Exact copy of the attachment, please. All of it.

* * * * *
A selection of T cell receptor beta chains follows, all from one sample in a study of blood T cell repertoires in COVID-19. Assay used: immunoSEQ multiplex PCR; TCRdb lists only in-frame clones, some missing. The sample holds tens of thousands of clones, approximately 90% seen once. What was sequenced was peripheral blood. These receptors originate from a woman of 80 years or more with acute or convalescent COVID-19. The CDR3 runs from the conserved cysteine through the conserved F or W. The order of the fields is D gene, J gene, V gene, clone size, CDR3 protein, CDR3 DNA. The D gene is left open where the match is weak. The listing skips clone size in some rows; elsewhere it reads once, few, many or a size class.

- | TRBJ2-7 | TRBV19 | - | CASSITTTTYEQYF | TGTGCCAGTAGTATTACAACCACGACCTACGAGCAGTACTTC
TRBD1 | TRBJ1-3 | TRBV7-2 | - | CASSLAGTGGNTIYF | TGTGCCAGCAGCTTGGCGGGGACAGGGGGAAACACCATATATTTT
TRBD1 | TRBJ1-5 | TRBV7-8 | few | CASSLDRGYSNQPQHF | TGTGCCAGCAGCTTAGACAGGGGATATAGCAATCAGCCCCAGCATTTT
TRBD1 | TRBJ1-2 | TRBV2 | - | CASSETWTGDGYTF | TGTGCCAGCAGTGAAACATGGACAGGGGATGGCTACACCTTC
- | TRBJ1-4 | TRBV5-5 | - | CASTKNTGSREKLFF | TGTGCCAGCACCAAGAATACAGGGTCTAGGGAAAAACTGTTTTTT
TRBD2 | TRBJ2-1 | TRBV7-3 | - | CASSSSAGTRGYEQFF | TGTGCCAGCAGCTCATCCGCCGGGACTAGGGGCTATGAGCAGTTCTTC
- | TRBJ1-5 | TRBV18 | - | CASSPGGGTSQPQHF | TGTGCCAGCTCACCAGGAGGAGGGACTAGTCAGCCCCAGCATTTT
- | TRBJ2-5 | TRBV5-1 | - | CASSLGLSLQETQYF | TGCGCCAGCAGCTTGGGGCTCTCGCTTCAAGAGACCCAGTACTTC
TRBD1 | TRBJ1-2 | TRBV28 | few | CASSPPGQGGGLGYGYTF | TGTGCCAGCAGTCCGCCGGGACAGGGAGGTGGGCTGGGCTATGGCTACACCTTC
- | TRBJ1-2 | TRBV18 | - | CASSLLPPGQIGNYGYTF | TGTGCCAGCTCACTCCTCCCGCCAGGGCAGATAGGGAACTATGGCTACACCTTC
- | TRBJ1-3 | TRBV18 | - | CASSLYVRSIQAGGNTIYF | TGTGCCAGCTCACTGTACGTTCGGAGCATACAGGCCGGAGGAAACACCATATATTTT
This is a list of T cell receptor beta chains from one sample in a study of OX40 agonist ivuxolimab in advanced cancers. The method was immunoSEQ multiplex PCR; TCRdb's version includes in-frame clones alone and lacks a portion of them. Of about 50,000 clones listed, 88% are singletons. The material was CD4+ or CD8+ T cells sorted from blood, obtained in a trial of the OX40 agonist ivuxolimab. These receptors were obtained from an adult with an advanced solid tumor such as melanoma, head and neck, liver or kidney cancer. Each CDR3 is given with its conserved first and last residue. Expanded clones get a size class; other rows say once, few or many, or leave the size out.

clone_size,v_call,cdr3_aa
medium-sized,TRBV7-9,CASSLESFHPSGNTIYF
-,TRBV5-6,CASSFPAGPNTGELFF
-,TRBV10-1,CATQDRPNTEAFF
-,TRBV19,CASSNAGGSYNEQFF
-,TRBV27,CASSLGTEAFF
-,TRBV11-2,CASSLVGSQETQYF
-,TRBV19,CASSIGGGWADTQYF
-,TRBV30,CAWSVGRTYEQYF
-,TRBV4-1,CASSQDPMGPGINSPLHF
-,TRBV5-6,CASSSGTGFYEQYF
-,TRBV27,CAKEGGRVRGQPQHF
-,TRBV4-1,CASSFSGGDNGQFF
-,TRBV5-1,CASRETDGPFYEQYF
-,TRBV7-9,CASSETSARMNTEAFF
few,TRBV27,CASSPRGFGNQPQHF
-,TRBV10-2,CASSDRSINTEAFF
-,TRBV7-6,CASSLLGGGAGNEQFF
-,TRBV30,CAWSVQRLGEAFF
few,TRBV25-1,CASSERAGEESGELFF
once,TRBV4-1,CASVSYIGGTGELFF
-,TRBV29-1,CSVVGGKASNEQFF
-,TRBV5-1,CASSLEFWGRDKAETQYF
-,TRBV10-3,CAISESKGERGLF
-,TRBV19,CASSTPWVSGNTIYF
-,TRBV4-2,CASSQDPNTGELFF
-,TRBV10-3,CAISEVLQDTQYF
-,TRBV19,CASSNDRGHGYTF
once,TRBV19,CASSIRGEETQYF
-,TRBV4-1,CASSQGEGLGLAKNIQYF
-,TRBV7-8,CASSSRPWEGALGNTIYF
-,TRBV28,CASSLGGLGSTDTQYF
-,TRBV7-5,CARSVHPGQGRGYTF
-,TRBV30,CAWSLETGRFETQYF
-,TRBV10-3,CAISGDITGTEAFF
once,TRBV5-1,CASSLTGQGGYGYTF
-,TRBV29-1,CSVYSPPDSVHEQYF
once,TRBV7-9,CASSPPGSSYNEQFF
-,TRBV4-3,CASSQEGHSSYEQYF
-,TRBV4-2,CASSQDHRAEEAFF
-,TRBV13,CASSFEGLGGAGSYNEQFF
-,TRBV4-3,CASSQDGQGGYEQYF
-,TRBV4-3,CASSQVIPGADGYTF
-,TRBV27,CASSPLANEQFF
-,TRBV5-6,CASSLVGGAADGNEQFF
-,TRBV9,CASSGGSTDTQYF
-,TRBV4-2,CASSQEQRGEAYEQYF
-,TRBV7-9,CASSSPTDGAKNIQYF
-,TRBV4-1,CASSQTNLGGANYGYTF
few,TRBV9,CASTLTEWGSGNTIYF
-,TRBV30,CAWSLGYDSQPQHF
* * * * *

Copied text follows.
A selection of T cell receptor beta chains follows, all from one sample in a study of blood T cell repertoires in COVID-19. Assay used: immunoSEQ multiplex PCR; TCRdb lists only in-frame clones, some missing. The sample holds tens of thousands of clones, approximately 90% seen once. What was sequenced was peripheral blood. These receptors originate from a woman of 80 years or more with acute or convalescent COVID-19. The CDR3 runs from the conserved cysteine through the conserved F or W. The order of the fields is D gene, J gene, V gene, clone size, CDR3 protein, CDR3 DNA. The D gene is left open where the match is weak. The listing skips clone size in some rows; elsewhere it reads once, few, many or a size class.

- | TRBJ2-7 | TRBV19 | - | CASSITTTTYEQYF | TGTGCCAGTAGTATTACAACCACGACCTACGAGCAGTACTTC
TRBD1 | TRBJ1-3 | TRBV7-2 | - | CASSLAGTGGNTIYF | TGTGCCAGCAGCTTGGCGGGGACAGGGGGAAACACCATATATTTT
TRBD1 | TRBJ1-5 | TRBV7-8 | few | CASSLDRGYSNQPQHF | TGTGCCAGCAGCTTAGACAGGGGATATAGCAATCAGCCCCAGCATTTT
TRBD1 | TRBJ1-2 | TRBV2 | - | CASSETWTGDGYTF | TGTGCCAGCAGTGAAACATGGACAGGGGATGGCTACACCTTC
- | TRBJ1-4 | TRBV5-5 | - | CASTKNTGSREKLFF | TGTGCCAGCACCAAGAATACAGGGTCTAGGGAAAAACTGTTTTTT
TRBD2 | TRBJ2-1 | TRBV7-3 | - | CASSSSAGTRGYEQFF | TGTGCCAGCAGCTCATCCGCCGGGACTAGGGGCTATGAGCAGTTCTTC
- | TRBJ1-5 | TRBV18 | - | CASSPGGGTSQPQHF | TGTGCCAGCTCACCAGGAGGAGGGACTAGTCAGCCCCAGCATTTT
- | TRBJ2-5 | TRBV5-1 | - | CASSLGLSLQETQYF | TGCGCCAGCAGCTTGGGGCTCTCGCTTCAAGAGACCCAGTACTTC
TRBD1 | TRBJ1-2 | TRBV28 | few | CASSPPGQGGGLGYGYTF | TGTGCCAGCAGTCCGCCGGGACAGGGAGGTGGGCTGGGCTATGGCTACACCTTC
- | TRBJ1-2 | TRBV18 | - | CASSLLPPGQIGNYGYTF | TGTGCCAGCTCACTCCTCCCGCCAGGGCAGATAGGGAACTATGGCTACACCTTC
- | TRBJ1-3 | TRBV18 | - | CASSLYVRSIQAGGNTIYF | TGTGCCAGCTCACTGTACGTTCGGAGCATACAGGCCGGAGGAAACACCATATATTTT
This is a list of T cell receptor beta chains from one sample in a study of OX40 agonist ivuxolimab in advanced cancers. The method was immunoSEQ multiplex PCR; TCRdb's version includes in-frame clones alone and lacks a portion of them. Of about 50,000 clones listed, 88% are singletons. The material was CD4+ or CD8+ T cells sorted from blood, obtained in a trial of the OX40 agonist ivuxolimab. These receptors were obtained from an adult with an advanced solid tumor such as melanoma, head and neck, liver or kidney cancer. Each CDR3 is given with its conserved first and last residue. Expanded clones get a size class; other rows say once, few or many, or leave the size out.

clone_size,v_call,cdr3_aa
medium-sized,TRBV7-9,CASSLESFHPSGNTIYF
-,TRBV5-6,CASSFPAGPNTGELFF
-,TRBV10-1,CATQDRPNTEAFF
-,TRBV19,CASSNAGGSYNEQFF
-,TRBV27,CASSLGTEAFF
-,TRBV11-2,CASSLVGSQETQYF
-,TRBV19,CASSIGGGWADTQYF
-,TRBV30,CAWSVGRTYEQYF
-,TRBV4-1,CASSQDPMGPGINSPLHF
-,TRBV5-6,CASSSGTGFYEQYF
-,TRBV27,CAKEGGRVRGQPQHF
-,TRBV4-1,CASSFSGGDNGQFF
-,TRBV5-1,CASRETDGPFYEQYF
-,TRBV7-9,CASSETSARMNTEAFF
few,TRBV27,CASSPRGFGNQPQHF
-,TRBV10-2,CASSDRSINTEAFF
-,TRBV7-6,CASSLLGGGAGNEQFF
-,TRBV30,CAWSVQRLGEAFF
few,TRBV25-1,CASSERAGEESGELFF
once,TRBV4-1,CASVSYIGGTGELFF
-,TRBV29-1,CSVVGGKASNEQFF
-,TRBV5-1,CASSLEFWGRDKAETQYF
-,TRBV10-3,CAISESKGERGLF
-,TRBV19,CASSTPWVSGNTIYF
-,TRBV4-2,CASSQDPNTGELFF
-,TRBV10-3,CAISEVLQDTQYF
-,TRBV19,CASSNDRGHGYTF
once,TRBV19,CASSIRGEETQYF
-,TRBV4-1,CASSQGEGLGLAKNIQYF
-,TRBV7-8,CASSSRPWEGALGNTIYF
-,TRBV28,CASSLGGLGSTDTQYF
-,TRBV7-5,CARSVHPGQGRGYTF
-,TRBV30,CAWSLETGRFETQYF
-,TRBV10-3,CAISGDITGTEAFF
once,TRBV5-1,CASSLTGQGGYGYTF
-,TRBV29-1,CSVYSPPDSVHEQYF
once,TRBV7-9,CASSPPGSSYNEQFF
-,TRBV4-3,CASSQEGHSSYEQYF
-,TRBV4-2,CASSQDHRAEEAFF
-,TRBV13,CASSFEGLGGAGSYNEQFF
-,TRBV4-3,CASSQDGQGGYEQYF
-,TRBV4-3,CASSQVIPGADGYTF
-,TRBV27,CASSPLANEQFF
-,TRBV5-6,CASSLVGGAADGNEQFF
-,TRBV9,CASSGGSTDTQYF
-,TRBV4-2,CASSQEQRGEAYEQYF
-,TRBV7-9,CASSSPTDGAKNIQYF
-,TRBV4-1,CASSQTNLGGANYGYTF
few,TRBV9,CASTLTEWGSGNTIYF
-,TRBV30,CAWSLGYDSQPQHF